Biblically, differences are supposed to be a celebration of God’s unique design rather than a catalyst for separation. Paul uses the imagery of a physical body in 1 Corinthians 12 as an analogy of how we are to function as the spiritual body of Christ. Each member is made different, functions different, receives different, has different gifts to give, but those differences are not supposed to fracture the body, they are designed to allow each part of the body to give and receive, to be nourished and to nourish. As each part does what it is supposed to in connection to the head, Christ, it allows the other parts of the body to function properly as well. We each have an individual responsibility to love God and receive His love, and also to learn how to enter into the corporate body to learn how to give and receive so that the body can be properly nourished, edified, and strengthened. If we continue to focus more on our differences, annoyances and grievances, we will continue to be separated and at odds. The Lord has a better way for us.
Jeremiah Johnson, a prophetic voice in our nation, recently posted on Facebook, “You cannot receive from that which you do not honor.” In order for us to truly become one, a body properly functioning together, we need to learn to honor one another, to honor one another’s ministries– despite our differences. Where there is honor, we can receive from the other rather than reject the beauty of what they have to offer. Are there ministries that need areas of growth? Yes! Are their individuals who need to mature? Of course! We all do– ahem, I do. We are all on a journey. But the Lord’s desire is that we all mature, together, focusing our attention upon Him and extending honor to the other parts of the body. Every part of the body of Christ has insight and revelation of God the Father and Jesus because the Holy Spirit is in them teaching them these truths (John 16:13-14, 1 John 2:27). As I position myself to honor “all the saints” rather than see where we are different (and let’s be honest, perhaps where I think they are wrong!), I am now able to see the beauty God has put in them. We can now mutually edify and strengthen one another rather than tear one another down.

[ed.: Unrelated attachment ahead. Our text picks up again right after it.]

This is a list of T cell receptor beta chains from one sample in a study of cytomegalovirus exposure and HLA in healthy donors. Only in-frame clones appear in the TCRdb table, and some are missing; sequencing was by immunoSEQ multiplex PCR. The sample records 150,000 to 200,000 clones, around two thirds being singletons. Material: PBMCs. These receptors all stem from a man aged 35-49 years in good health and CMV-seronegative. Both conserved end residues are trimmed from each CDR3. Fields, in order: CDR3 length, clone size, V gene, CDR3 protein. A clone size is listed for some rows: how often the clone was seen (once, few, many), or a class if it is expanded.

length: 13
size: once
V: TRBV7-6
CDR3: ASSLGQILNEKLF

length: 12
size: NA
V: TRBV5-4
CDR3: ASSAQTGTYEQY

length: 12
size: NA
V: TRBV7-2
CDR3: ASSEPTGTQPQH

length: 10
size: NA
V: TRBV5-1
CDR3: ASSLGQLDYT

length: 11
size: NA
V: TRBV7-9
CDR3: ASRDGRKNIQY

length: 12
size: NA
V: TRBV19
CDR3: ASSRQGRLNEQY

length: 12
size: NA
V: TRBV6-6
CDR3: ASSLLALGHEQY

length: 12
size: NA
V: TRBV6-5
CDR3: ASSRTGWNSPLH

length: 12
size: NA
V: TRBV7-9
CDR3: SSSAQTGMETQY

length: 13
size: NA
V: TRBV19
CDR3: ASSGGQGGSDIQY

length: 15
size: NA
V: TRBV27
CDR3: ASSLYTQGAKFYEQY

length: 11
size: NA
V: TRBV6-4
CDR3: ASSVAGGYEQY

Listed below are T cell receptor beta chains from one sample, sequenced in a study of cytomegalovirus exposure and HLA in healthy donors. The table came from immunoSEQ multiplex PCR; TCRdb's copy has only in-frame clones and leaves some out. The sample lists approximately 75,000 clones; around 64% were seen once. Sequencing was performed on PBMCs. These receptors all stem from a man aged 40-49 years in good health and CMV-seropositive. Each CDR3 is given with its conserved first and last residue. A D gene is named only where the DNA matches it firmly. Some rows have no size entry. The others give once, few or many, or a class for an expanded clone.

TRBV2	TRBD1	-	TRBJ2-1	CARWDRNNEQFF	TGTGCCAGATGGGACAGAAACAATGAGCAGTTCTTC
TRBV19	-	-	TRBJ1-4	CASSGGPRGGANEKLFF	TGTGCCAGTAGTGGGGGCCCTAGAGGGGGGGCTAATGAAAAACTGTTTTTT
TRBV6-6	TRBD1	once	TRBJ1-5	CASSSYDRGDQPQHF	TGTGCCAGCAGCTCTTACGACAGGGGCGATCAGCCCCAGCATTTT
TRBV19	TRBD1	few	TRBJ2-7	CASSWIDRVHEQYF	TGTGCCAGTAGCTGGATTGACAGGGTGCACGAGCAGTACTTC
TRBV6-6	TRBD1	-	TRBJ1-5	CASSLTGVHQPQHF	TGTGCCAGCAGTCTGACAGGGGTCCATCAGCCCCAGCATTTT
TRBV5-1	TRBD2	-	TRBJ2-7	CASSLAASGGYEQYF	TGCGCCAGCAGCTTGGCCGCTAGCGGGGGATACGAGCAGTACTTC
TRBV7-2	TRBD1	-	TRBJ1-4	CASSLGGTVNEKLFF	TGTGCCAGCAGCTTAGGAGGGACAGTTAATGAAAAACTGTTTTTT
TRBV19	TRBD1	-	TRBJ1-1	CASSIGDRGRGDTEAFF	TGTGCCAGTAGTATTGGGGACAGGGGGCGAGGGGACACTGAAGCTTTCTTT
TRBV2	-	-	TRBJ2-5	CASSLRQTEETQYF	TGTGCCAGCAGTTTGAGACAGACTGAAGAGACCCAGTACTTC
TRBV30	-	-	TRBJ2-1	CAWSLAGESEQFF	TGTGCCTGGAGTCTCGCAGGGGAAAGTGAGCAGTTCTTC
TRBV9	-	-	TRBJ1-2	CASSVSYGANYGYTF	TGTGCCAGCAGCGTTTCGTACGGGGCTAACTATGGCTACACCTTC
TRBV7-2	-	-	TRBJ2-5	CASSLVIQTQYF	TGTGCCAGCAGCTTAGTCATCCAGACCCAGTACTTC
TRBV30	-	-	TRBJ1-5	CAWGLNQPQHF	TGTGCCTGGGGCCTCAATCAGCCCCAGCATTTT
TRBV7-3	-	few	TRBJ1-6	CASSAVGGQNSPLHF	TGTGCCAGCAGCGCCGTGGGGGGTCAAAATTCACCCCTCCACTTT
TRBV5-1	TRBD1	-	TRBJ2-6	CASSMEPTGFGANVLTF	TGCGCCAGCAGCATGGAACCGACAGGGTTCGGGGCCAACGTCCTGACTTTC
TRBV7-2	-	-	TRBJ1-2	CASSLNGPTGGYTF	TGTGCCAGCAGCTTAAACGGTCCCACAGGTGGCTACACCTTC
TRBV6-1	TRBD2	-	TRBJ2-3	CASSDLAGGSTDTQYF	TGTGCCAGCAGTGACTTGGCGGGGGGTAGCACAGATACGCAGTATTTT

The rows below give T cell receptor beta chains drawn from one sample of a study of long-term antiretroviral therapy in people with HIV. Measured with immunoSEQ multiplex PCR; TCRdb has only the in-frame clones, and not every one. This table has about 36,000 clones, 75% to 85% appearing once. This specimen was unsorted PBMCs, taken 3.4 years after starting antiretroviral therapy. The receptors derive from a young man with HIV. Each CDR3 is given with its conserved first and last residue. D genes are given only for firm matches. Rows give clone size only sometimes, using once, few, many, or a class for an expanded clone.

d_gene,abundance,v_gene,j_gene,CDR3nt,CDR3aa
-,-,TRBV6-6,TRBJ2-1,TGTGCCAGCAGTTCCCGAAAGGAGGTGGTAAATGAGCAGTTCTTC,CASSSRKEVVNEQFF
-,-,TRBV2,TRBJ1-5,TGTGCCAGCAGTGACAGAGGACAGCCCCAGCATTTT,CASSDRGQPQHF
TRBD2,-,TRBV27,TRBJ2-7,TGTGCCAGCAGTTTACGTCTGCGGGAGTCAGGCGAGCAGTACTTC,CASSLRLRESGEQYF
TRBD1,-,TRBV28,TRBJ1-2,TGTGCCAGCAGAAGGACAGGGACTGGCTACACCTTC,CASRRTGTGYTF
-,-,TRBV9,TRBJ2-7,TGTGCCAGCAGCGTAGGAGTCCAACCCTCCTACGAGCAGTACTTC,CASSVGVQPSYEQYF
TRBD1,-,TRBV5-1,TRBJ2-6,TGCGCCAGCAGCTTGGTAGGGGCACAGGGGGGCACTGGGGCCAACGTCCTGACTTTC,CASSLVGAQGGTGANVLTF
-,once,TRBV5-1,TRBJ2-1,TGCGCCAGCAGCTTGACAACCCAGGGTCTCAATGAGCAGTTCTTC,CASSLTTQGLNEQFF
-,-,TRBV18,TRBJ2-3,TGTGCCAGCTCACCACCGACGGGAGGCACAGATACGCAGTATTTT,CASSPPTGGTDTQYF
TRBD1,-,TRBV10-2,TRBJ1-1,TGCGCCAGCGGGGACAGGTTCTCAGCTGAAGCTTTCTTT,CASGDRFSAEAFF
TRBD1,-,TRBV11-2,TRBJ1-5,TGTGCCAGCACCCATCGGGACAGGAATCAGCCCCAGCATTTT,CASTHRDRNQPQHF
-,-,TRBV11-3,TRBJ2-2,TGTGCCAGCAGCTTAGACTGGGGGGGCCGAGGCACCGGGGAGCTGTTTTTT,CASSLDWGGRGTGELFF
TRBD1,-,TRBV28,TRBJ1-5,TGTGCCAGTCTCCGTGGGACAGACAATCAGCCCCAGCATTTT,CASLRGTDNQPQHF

Of course there are times when separation is needed. Members or ministries who openly support immorality, idolatry and drunkenness are really separating themselves from Christ and the body. We are not to be united with that. But to those who are seeking after God’s glory, His holiness, righteousness and love, we are to learn how to nourish, strengthen and edify…not tear down. I believe that this is a necessary preparation for the ability for us to comprehend the vast expanse of God’s love together, as it says in Revelation 19:6-7:
“And I heard, as it were, the voice of a great multitude, as the sound of many waters and as the sound of mighty thunderings, saying, Alleluia! For the Lord God Omnipotent reigns! Let us be glad and rejoice and give Him glory, for the marriage of the Lamb has come, and His wife has made herself ready.”
There is one mighty voice thundering before God’s throne in the end. It is a multitude of voices from every tribe and tongue, people and language. It is ALL THE SAINTS lifting up their voices to create one voice of praise and honor to Him who delivered us out of the perils of this world. And note, we have made ourselves “ready”. There is preparation we as the Lamb’s wife enter into so that we are ready to not just love Jesus individually, but side by side, fully united and connected to the rest of the body, as one bride ready for her husband.
So today, just at Paul prayed, just as Jesus prayed, let’s contend for our hearts to connect with “all the saints,” that we may be one, that we may experience the greatness of the love of our Bridegroom God– together.